Why does python not have a mechanism for data hiding?

Russ P. Russ.Paielli at gmail.com
Fri Jun 6 00:57:04 CEST 2008

On Jun 5, 2:27 pm, Dennis Lee Bieber <wlfr... at ix.netcom.com> wrote:
> On Thu, 5 Jun 2008 11:36:28 -0700 (PDT), "Russ P."
> <Russ.Paie... at gmail.com> declaimed the following in comp.lang.python:
> > would need to use a "mangled" name to access private data or methods.
> > But you will be using the name many times, you can reassign your own
> > name, of course, so the mangled name need not appear more than once
> > where it is needed.
>         Which will break the first time the "innards" rebind a value to the
> mangled name, as the "simplified" external name will still be bound to
> the previous value.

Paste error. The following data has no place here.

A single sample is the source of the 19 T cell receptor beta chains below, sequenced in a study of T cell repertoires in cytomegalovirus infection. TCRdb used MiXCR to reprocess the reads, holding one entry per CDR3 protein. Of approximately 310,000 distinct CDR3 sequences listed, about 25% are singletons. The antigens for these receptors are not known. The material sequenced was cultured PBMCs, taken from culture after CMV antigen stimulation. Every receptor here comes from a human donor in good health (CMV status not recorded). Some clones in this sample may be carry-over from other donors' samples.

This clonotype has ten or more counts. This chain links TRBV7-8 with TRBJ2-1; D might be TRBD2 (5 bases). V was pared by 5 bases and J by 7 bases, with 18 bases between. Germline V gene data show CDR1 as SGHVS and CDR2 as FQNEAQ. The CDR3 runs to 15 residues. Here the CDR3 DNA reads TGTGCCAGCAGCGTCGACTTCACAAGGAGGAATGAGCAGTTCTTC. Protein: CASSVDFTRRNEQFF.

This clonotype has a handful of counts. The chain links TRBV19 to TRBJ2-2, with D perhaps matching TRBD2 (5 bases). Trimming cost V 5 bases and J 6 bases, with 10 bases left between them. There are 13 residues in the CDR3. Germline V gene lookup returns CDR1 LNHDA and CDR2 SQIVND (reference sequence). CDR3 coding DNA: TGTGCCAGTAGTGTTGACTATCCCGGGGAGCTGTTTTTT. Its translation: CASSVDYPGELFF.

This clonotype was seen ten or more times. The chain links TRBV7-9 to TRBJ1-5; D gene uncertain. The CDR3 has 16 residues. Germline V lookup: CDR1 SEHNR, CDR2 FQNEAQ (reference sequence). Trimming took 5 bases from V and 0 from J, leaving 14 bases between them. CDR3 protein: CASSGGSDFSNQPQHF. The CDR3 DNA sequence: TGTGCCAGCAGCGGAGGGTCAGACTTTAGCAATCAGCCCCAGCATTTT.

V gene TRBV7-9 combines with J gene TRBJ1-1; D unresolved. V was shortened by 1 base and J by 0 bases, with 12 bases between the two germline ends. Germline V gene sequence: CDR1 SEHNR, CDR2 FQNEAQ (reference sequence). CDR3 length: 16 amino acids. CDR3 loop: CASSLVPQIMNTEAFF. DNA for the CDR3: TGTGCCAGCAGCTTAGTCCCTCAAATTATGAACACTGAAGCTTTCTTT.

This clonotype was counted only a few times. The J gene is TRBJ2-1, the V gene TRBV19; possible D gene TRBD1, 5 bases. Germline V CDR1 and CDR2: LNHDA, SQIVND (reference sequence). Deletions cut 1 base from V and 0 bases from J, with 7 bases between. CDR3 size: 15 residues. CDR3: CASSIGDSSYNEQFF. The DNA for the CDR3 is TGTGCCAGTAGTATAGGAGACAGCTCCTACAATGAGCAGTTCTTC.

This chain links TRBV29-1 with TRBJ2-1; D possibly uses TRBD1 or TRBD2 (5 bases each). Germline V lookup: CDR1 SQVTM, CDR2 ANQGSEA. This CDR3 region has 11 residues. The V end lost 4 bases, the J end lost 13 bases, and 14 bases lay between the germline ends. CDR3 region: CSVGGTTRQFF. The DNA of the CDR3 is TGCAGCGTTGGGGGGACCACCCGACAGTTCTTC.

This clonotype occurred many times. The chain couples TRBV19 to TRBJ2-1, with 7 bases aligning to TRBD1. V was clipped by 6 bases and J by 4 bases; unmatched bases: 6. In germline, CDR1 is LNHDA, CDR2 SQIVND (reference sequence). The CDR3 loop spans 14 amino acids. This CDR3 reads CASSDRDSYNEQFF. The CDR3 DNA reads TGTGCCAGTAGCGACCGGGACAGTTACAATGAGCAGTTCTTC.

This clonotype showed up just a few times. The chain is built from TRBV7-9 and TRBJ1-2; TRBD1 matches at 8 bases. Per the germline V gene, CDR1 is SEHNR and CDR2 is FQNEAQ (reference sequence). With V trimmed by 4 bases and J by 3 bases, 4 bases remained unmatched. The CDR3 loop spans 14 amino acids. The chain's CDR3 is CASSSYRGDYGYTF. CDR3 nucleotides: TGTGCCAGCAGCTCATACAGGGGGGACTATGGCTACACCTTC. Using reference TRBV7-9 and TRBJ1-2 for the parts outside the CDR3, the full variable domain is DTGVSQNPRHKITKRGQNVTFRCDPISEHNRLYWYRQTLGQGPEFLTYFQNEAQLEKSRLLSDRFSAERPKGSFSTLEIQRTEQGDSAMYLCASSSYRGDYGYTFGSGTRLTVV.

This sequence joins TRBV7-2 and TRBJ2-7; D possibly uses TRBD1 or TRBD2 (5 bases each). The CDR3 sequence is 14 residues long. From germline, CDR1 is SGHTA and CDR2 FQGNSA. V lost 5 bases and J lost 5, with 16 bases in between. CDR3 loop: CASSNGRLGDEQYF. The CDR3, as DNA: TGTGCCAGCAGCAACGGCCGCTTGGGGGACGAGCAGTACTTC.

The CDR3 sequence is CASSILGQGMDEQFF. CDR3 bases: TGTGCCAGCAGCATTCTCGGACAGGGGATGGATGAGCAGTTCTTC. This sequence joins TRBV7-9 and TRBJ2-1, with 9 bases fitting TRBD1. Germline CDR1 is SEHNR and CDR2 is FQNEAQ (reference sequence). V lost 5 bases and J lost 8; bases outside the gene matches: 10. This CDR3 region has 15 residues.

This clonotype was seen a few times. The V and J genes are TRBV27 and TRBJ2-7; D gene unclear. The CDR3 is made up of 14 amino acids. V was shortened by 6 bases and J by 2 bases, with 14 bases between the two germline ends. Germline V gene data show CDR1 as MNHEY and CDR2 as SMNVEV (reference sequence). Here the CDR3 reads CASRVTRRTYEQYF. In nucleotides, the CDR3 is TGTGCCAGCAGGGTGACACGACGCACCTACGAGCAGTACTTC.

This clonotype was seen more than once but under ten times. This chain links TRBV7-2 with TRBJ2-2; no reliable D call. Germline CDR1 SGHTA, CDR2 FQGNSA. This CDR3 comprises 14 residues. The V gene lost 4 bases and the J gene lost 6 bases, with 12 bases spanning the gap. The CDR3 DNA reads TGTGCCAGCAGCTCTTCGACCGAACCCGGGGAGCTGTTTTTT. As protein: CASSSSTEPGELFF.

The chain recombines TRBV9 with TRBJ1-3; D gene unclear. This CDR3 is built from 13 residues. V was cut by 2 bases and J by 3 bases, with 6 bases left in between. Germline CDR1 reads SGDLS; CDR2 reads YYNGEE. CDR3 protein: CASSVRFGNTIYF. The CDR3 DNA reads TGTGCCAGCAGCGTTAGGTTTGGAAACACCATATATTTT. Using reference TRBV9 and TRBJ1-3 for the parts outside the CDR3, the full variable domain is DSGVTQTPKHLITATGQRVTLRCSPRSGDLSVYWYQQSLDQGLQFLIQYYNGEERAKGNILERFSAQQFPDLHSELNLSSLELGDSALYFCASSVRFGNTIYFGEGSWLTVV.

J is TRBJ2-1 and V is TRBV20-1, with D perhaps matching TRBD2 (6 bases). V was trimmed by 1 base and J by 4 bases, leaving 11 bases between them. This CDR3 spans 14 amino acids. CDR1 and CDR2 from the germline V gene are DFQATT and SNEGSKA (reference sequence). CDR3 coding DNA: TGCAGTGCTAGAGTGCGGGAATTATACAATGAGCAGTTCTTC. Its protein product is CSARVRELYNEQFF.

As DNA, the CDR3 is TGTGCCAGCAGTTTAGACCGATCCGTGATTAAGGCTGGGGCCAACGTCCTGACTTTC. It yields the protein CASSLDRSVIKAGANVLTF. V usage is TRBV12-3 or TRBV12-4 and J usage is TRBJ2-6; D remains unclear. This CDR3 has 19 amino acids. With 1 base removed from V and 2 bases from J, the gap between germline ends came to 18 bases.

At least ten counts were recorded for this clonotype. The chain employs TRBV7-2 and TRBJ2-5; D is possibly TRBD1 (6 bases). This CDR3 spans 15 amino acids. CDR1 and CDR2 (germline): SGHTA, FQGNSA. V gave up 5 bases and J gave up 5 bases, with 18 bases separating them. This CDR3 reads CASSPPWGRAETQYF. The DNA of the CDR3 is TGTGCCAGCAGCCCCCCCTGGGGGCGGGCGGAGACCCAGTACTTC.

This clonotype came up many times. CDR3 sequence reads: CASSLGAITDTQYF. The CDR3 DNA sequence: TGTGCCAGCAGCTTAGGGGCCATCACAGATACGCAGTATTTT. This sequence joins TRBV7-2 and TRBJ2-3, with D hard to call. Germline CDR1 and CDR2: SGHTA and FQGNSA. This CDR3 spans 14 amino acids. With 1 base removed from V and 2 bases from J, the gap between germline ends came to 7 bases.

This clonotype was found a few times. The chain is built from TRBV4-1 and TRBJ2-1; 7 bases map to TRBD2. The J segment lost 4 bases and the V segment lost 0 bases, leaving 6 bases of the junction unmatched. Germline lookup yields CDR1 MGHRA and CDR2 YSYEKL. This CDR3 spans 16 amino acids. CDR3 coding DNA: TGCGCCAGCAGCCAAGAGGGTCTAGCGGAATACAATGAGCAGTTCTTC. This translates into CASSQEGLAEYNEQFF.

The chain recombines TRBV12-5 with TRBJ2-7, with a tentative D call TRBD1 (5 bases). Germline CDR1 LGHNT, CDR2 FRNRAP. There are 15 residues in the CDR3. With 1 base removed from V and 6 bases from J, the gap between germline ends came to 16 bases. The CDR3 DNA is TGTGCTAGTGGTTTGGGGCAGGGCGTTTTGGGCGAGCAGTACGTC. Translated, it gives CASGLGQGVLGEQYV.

I'm not sure you understood what I meant. In current Python, if I need
access to data element __XX in class YourClass, I can use
ZZ._YourClass__XX, but if I don't want to clutter my code with that
mangled name, I can just write

XX = ZZ._YourClass__XX

and refer to it from that point on as XX. Obviously if the meaning of
__XX changes within class ZZ, this will break, but that's why you are
supposed to avoid using private data in the first place.

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